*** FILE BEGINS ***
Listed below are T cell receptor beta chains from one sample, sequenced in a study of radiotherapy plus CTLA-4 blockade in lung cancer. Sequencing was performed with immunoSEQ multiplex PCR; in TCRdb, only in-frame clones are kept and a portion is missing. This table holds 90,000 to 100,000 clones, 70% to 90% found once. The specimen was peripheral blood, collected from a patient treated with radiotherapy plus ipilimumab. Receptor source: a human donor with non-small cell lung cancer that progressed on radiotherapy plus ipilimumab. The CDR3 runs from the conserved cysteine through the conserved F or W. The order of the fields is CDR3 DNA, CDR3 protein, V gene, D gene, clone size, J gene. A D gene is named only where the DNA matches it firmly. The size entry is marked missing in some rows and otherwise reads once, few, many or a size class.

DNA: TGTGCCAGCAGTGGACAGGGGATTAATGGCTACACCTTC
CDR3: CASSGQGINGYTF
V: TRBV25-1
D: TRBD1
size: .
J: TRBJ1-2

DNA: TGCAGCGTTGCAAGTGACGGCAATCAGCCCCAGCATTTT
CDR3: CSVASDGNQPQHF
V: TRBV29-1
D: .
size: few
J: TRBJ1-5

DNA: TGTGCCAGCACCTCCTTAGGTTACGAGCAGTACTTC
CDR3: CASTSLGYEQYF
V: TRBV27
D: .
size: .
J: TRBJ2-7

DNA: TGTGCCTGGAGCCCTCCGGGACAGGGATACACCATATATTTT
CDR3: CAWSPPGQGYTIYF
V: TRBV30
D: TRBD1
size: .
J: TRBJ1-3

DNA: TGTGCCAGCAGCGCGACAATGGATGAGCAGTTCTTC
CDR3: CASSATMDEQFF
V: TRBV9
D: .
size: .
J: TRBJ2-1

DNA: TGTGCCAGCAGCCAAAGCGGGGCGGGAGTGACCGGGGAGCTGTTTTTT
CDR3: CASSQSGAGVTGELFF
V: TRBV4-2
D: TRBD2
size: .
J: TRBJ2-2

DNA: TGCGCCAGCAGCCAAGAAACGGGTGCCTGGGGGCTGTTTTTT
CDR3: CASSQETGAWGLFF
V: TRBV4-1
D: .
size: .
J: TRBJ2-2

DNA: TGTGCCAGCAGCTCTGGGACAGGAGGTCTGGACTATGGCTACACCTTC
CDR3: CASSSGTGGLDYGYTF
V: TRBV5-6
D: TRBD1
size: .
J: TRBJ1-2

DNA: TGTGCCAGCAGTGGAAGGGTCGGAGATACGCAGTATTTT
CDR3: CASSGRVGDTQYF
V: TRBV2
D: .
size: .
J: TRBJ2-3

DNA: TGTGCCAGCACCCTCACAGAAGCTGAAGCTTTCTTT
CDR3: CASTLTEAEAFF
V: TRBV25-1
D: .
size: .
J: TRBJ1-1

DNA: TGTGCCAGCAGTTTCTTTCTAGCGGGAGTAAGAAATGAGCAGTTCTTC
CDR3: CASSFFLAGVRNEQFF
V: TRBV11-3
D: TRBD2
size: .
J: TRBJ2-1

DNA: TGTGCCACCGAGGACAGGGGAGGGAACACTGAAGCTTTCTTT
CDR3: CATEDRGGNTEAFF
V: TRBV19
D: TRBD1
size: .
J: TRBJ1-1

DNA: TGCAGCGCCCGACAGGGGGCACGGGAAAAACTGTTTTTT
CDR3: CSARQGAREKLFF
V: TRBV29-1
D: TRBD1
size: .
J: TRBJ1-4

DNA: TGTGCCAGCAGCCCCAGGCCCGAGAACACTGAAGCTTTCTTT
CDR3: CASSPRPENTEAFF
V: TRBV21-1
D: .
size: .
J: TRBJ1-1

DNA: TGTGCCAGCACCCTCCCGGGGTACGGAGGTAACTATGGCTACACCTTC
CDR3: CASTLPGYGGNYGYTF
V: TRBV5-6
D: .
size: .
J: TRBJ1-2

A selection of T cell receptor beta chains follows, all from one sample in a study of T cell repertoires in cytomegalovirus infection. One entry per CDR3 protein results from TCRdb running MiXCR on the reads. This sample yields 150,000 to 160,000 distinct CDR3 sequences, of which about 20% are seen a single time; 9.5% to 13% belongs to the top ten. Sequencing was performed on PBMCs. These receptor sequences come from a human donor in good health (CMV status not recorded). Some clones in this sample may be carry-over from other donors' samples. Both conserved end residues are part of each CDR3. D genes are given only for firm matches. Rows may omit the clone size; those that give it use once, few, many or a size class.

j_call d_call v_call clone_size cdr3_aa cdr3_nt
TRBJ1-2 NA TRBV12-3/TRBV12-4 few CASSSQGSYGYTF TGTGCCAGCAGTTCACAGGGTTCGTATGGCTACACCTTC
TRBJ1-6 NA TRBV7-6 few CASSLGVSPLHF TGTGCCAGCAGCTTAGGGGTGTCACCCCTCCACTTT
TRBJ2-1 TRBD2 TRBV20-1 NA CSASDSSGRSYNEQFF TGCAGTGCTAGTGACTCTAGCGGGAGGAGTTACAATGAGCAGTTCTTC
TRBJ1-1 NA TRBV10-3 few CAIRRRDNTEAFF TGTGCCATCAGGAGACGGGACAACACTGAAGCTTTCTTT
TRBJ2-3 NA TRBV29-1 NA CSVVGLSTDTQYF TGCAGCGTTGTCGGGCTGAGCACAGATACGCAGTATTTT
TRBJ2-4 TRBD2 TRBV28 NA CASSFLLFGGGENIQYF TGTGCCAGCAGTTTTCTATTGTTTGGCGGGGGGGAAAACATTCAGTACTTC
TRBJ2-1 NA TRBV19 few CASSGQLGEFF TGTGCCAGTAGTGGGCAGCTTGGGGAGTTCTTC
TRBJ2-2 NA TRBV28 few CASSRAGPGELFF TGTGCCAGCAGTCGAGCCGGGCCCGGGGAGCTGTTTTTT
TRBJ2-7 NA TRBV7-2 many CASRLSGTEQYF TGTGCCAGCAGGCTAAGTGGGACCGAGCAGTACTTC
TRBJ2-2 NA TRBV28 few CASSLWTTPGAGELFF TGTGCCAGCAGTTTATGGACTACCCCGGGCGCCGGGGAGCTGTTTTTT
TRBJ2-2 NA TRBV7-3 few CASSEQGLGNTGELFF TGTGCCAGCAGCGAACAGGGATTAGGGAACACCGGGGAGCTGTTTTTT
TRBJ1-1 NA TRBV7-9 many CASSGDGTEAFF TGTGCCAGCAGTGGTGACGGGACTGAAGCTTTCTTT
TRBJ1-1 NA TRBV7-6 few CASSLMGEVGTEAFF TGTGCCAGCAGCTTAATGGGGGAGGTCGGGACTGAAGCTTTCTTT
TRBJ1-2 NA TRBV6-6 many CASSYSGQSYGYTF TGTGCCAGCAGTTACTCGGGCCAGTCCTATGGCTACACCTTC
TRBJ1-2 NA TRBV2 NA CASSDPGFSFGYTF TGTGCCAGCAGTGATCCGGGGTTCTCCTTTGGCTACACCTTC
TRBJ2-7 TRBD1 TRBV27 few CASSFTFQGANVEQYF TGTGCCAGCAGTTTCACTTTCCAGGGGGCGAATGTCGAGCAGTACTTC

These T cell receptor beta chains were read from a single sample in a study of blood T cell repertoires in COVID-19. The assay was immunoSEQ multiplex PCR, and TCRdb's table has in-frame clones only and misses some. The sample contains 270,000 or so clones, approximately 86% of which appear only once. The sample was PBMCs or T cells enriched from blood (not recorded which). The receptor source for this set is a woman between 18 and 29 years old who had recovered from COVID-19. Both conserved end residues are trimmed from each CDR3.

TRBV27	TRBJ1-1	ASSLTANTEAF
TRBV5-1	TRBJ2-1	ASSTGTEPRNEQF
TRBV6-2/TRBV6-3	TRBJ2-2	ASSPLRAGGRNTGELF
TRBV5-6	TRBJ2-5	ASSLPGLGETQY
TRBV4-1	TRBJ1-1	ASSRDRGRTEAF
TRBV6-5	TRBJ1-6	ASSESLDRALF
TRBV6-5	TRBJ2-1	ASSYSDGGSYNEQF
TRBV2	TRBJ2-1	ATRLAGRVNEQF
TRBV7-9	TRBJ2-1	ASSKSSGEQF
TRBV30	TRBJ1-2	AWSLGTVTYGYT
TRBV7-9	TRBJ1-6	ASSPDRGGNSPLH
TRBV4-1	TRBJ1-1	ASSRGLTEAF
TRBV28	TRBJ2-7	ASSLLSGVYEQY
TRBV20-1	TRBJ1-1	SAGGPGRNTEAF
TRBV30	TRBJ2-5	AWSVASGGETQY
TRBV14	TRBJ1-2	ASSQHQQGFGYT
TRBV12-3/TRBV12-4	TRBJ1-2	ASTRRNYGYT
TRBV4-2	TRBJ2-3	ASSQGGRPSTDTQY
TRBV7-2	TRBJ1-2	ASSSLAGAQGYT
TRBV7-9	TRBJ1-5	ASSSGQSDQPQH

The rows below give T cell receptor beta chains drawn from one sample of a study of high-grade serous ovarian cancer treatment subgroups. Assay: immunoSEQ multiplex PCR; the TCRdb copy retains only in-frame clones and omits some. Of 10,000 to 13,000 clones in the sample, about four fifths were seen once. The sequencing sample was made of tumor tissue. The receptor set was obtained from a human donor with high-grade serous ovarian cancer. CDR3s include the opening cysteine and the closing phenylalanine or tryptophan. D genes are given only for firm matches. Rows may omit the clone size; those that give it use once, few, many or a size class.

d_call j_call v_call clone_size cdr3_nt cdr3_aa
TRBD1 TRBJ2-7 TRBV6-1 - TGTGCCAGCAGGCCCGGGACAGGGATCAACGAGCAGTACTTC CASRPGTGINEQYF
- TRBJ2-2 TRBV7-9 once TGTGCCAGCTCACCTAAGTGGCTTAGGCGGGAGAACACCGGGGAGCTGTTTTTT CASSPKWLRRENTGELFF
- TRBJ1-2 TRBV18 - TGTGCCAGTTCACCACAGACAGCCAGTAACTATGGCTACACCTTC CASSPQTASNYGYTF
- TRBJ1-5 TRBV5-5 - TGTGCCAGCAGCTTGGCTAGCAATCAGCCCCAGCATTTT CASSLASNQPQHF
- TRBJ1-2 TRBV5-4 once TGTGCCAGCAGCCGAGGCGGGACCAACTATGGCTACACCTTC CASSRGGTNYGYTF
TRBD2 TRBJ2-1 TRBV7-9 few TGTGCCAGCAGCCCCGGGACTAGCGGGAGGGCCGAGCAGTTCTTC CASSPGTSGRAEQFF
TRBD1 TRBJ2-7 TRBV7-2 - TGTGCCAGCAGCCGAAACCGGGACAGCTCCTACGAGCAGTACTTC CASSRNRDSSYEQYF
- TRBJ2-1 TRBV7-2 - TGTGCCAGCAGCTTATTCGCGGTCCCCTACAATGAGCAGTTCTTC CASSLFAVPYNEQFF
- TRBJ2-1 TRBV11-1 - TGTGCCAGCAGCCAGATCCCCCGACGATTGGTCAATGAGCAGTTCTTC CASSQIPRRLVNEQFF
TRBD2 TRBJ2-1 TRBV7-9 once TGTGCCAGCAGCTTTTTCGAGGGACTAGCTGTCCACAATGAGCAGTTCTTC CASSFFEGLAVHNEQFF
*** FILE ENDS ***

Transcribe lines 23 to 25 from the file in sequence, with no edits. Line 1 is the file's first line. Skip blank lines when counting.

D: TRBD1
size: .
J: TRBJ1-3